As long as this remains the case, if the country is not restructured and if equity, justice and fair play is not properly and adequately enthroned, eventually the roof will cave in and Nigeria will crumble into a number of pieces like a pack of cards.
And when that occurs no man born of woman will be able to stop it and neither will an army of one billion hard-line and hard core ultra- conservative dinosaurs who erroneously believe that it is their God-given right and duty to keep Nigeria together by hook or by crook regardless of the heartfelt desires and freely-expressed will of the people.
It is a new dawn and today we are witnessing the last kick of a dying Nigerian horse. Soon we will be free and the tyranny, madnesss, sadness, tears and shattered dreams that are the hallmarks of Empire Nigeria will be gone forever. God wills it and so it shall be.
Permit me to conclude this contribution by offering a small explanation for my earlier assertion that the Yoruba suffered in the hands of Nigeria to a lesser degree than others.
I do not wish to in any way offend anyone or play down the pure hell that the Yoruba have been through in Nigeria for the last 56 years.
There are indeed many instances and examples of injustice, indignity, shame, pain, suffering and wickedness that we the Yoruba people have been subjected to by those that believe that they own and will always control Nigeria over the years.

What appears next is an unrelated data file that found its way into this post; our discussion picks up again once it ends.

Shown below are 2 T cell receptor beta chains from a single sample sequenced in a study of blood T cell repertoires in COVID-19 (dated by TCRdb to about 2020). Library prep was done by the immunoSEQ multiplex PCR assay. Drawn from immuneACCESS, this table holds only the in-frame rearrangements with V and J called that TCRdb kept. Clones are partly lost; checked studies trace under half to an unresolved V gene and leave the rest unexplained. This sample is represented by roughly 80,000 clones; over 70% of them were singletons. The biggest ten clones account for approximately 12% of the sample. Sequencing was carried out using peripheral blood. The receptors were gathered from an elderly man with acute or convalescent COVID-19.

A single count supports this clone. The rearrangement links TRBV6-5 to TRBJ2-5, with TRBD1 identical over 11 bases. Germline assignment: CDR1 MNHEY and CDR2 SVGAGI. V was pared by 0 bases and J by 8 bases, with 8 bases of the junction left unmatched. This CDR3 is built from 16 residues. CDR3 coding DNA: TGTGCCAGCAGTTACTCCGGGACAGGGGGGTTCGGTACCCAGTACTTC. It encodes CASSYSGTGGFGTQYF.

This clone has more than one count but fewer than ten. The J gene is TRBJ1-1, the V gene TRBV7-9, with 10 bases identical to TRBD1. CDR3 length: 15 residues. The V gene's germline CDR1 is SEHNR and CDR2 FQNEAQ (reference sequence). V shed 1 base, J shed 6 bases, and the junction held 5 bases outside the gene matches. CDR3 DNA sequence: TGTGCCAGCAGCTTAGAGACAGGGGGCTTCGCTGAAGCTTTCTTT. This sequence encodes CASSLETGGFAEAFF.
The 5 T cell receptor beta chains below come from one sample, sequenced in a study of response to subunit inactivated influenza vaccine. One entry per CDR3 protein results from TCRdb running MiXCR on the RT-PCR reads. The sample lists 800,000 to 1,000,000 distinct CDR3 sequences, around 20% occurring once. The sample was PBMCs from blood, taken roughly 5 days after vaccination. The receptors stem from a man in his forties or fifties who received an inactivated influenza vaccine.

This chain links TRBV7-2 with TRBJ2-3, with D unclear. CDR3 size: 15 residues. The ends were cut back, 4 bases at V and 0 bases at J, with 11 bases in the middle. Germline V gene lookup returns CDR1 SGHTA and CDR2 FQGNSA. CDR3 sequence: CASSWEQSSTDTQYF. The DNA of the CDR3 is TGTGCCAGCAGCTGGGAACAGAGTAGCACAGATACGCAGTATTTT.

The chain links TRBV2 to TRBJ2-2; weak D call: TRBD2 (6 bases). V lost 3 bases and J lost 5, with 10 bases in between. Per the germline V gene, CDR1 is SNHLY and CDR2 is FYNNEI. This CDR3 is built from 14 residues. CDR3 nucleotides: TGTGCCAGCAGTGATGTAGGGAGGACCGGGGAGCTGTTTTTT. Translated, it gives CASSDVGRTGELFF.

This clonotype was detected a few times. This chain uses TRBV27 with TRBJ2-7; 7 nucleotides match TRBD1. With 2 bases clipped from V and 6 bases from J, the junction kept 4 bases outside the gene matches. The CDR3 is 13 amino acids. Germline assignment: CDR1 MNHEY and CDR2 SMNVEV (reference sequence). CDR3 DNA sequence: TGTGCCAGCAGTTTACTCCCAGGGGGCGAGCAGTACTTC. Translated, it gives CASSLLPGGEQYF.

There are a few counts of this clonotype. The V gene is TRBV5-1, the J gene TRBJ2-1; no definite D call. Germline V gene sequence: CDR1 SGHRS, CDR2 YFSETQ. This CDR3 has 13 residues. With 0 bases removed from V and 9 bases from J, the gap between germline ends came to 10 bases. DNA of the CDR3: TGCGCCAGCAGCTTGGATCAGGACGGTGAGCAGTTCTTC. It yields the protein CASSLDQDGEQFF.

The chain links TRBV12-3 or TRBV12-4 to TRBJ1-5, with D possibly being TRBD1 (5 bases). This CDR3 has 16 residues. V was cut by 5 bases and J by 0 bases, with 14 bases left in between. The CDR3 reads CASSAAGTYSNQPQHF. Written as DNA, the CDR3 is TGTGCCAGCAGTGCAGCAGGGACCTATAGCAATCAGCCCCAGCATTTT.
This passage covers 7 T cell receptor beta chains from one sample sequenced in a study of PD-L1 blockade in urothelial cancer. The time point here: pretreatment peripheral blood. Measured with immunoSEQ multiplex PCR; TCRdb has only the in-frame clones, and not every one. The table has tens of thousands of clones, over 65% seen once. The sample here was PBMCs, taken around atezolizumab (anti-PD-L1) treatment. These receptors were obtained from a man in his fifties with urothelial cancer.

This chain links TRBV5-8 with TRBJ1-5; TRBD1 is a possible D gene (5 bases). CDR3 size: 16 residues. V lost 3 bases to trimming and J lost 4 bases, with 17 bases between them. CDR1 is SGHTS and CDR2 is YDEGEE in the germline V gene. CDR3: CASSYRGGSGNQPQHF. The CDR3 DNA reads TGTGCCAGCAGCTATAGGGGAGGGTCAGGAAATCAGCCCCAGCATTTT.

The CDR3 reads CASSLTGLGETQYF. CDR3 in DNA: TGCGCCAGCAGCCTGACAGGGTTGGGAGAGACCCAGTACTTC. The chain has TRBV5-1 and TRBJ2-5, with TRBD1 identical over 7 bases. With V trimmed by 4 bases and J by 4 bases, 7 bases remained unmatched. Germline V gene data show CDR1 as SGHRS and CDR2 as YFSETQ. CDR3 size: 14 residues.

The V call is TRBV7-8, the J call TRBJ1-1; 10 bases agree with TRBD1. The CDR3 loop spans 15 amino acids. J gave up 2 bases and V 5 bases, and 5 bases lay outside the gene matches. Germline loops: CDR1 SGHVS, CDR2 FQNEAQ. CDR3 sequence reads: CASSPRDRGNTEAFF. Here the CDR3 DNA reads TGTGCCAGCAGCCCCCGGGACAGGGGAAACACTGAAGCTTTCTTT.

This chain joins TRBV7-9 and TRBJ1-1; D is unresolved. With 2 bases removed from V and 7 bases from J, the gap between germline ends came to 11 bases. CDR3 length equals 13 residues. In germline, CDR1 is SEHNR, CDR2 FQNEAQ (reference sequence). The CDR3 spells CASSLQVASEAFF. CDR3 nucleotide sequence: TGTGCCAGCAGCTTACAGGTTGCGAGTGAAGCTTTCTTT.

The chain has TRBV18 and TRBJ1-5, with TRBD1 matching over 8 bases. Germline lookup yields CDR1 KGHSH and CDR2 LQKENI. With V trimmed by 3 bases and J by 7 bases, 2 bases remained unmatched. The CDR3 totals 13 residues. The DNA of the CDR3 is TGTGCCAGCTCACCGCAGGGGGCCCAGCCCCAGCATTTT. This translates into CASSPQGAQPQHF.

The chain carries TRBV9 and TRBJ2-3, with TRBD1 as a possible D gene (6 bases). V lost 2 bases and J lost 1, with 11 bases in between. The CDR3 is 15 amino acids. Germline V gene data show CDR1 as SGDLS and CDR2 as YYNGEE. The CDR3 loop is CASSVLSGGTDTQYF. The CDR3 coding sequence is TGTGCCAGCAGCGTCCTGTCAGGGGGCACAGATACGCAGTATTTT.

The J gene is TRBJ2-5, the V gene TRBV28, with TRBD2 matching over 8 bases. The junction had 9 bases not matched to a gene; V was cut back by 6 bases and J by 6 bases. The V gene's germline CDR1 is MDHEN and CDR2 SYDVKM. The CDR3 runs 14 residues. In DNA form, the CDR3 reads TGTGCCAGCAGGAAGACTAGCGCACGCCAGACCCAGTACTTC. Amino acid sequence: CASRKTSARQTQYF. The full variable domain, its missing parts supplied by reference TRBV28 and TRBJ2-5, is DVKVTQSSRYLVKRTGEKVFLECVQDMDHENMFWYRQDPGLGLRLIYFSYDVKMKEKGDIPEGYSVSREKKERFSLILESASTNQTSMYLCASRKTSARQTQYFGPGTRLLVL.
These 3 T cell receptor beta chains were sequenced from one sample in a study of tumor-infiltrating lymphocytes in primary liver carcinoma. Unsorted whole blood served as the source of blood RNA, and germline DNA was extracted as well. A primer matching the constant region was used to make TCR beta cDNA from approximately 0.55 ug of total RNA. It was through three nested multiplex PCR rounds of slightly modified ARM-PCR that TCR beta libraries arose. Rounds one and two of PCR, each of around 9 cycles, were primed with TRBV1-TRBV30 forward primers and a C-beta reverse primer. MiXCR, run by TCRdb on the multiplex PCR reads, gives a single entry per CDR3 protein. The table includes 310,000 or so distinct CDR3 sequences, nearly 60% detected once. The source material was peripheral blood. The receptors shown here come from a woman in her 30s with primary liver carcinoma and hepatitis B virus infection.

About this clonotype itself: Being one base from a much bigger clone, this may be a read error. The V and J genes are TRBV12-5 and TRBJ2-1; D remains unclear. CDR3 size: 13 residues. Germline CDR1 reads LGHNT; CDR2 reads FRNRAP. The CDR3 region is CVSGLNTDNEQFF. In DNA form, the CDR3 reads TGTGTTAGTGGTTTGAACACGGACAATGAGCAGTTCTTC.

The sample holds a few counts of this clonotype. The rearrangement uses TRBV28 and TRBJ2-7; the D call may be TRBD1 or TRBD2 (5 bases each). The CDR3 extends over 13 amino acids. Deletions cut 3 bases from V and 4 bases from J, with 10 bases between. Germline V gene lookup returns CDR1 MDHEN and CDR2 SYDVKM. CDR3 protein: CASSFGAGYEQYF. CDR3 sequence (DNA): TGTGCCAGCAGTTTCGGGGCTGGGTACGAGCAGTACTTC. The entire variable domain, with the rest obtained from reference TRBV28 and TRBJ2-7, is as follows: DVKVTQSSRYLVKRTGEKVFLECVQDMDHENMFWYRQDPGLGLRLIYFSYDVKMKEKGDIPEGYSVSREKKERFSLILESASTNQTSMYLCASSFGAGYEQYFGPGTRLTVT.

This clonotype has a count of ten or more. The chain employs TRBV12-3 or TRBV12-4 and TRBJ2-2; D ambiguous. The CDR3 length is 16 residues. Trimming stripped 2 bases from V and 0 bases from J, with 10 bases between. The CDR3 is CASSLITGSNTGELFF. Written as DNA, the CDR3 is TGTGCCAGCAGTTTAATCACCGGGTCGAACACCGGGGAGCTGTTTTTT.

However, as bad is it may have been, I believe that there is a big difference between what we have been through and what others have seen.
We suffered immeasurably as well but we had the strength and wherewithal to fight back and survive it rather well. We also flourished over the years compared to others because we didn’t need the Federal Government or the Nigerian state for anything in order to excel and to survive.
They murdered our leader Chief MKO Abiola, his wife, the beautiful Kudirat and many others. They killed Chief SL Akintola in the sanctity of his home and in front of his family. They killed Brigadier Ademulegun and his eight month pregnant wife. They killed Colonel Francis Fajuyi because he opted to stand by his leader and friend, the Head of State, General Aguiyi-Ironsi. They jailed Chief Obafemi Awolowo whose oldest son Segun was killed in a car accident whilst he was in jail. They jailed President Olusegun Obasanjo and quite a few others. They detained and tormented Senator Abraham Adesanya, Chief Ayo Adebanjo and hundreds of others. They drove Professor Wole Soyinka, Professor Adebayo Williams and many others into exile. They destroyed the lives and persecuted many but they never slaughtered us in millions as they did to the Igbo.